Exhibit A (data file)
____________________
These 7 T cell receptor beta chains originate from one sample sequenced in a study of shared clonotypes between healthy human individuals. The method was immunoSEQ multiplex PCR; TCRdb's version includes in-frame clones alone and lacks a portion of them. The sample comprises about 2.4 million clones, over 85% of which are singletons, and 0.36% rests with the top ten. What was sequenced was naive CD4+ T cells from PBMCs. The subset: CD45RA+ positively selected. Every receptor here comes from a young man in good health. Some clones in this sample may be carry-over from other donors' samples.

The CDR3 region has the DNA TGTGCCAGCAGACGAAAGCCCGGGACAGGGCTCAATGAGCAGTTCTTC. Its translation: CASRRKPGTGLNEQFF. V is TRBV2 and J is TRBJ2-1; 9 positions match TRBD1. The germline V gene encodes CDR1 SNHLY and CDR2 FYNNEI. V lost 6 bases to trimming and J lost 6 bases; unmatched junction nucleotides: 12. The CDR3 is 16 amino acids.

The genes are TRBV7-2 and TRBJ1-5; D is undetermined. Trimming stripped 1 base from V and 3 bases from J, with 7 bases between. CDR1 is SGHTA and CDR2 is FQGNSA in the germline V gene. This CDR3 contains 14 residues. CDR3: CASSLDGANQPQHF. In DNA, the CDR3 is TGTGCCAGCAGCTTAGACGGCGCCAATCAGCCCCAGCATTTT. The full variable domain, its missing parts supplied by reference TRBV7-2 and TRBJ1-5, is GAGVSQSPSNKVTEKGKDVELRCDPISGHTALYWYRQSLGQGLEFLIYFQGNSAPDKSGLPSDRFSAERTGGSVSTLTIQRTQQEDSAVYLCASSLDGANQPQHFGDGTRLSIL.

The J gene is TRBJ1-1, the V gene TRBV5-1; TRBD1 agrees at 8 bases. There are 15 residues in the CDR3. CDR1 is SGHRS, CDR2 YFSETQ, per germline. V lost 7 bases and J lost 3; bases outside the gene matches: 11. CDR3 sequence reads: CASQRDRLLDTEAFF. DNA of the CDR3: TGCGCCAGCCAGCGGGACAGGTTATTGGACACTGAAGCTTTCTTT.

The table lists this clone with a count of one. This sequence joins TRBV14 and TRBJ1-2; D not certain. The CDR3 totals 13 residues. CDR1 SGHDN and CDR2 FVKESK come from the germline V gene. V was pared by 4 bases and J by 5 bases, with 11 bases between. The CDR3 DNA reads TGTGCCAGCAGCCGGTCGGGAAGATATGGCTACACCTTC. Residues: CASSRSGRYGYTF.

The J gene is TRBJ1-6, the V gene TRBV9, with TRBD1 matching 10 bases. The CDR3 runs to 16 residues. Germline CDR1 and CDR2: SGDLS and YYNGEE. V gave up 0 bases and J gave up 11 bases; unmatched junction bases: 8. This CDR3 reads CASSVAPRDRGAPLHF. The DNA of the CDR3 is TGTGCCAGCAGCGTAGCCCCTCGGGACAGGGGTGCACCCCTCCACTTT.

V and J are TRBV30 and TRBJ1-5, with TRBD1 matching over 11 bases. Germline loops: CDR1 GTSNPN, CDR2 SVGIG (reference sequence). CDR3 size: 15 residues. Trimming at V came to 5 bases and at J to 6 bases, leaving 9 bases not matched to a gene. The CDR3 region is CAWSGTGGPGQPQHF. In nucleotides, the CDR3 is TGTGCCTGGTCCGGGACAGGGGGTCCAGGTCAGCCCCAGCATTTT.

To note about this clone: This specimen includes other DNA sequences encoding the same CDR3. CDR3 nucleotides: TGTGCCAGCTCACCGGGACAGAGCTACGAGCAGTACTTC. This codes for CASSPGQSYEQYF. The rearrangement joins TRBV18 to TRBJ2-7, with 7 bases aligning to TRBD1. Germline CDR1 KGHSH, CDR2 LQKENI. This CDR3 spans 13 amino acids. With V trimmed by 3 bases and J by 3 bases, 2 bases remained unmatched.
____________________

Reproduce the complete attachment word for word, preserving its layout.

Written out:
These 7 T cell receptor beta chains originate from one sample sequenced in a study of shared clonotypes between healthy human individuals. The method was immunoSEQ multiplex PCR; TCRdb's version includes in-frame clones alone and lacks a portion of them. The sample comprises about 2.4 million clones, over 85% of which are singletons, and 0.36% rests with the top ten. What was sequenced was naive CD4+ T cells from PBMCs. The subset: CD45RA+ positively selected. Every receptor here comes from a young man in good health. Some clones in this sample may be carry-over from other donors' samples.

The CDR3 region has the DNA TGTGCCAGCAGACGAAAGCCCGGGACAGGGCTCAATGAGCAGTTCTTC. Its translation: CASRRKPGTGLNEQFF. V is TRBV2 and J is TRBJ2-1; 9 positions match TRBD1. The germline V gene encodes CDR1 SNHLY and CDR2 FYNNEI. V lost 6 bases to trimming and J lost 6 bases; unmatched junction nucleotides: 12. The CDR3 is 16 amino acids.

The genes are TRBV7-2 and TRBJ1-5; D is undetermined. Trimming stripped 1 base from V and 3 bases from J, with 7 bases between. CDR1 is SGHTA and CDR2 is FQGNSA in the germline V gene. This CDR3 contains 14 residues. CDR3: CASSLDGANQPQHF. In DNA, the CDR3 is TGTGCCAGCAGCTTAGACGGCGCCAATCAGCCCCAGCATTTT. The full variable domain, its missing parts supplied by reference TRBV7-2 and TRBJ1-5, is GAGVSQSPSNKVTEKGKDVELRCDPISGHTALYWYRQSLGQGLEFLIYFQGNSAPDKSGLPSDRFSAERTGGSVSTLTIQRTQQEDSAVYLCASSLDGANQPQHFGDGTRLSIL.

The J gene is TRBJ1-1, the V gene TRBV5-1; TRBD1 agrees at 8 bases. There are 15 residues in the CDR3. CDR1 is SGHRS, CDR2 YFSETQ, per germline. V lost 7 bases and J lost 3; bases outside the gene matches: 11. CDR3 sequence reads: CASQRDRLLDTEAFF. DNA of the CDR3: TGCGCCAGCCAGCGGGACAGGTTATTGGACACTGAAGCTTTCTTT.

The table lists this clone with a count of one. This sequence joins TRBV14 and TRBJ1-2; D not certain. The CDR3 totals 13 residues. CDR1 SGHDN and CDR2 FVKESK come from the germline V gene. V was pared by 4 bases and J by 5 bases, with 11 bases between. The CDR3 DNA reads TGTGCCAGCAGCCGGTCGGGAAGATATGGCTACACCTTC. Residues: CASSRSGRYGYTF.

The J gene is TRBJ1-6, the V gene TRBV9, with TRBD1 matching 10 bases. The CDR3 runs to 16 residues. Germline CDR1 and CDR2: SGDLS and YYNGEE. V gave up 0 bases and J gave up 11 bases; unmatched junction bases: 8. This CDR3 reads CASSVAPRDRGAPLHF. The DNA of the CDR3 is TGTGCCAGCAGCGTAGCCCCTCGGGACAGGGGTGCACCCCTCCACTTT.

V and J are TRBV30 and TRBJ1-5, with TRBD1 matching over 11 bases. Germline loops: CDR1 GTSNPN, CDR2 SVGIG (reference sequence). CDR3 size: 15 residues. Trimming at V came to 5 bases and at J to 6 bases, leaving 9 bases not matched to a gene. The CDR3 region is CAWSGTGGPGQPQHF. In nucleotides, the CDR3 is TGTGCCTGGTCCGGGACAGGGGGTCCAGGTCAGCCCCAGCATTTT.

To note about this clone: This specimen includes other DNA sequences encoding the same CDR3. CDR3 nucleotides: TGTGCCAGCTCACCGGGACAGAGCTACGAGCAGTACTTC. This codes for CASSPGQSYEQYF. The rearrangement joins TRBV18 to TRBJ2-7, with 7 bases aligning to TRBD1. Germline CDR1 KGHSH, CDR2 LQKENI. This CDR3 spans 13 amino acids. With V trimmed by 3 bases and J by 3 bases, 2 bases remained unmatched.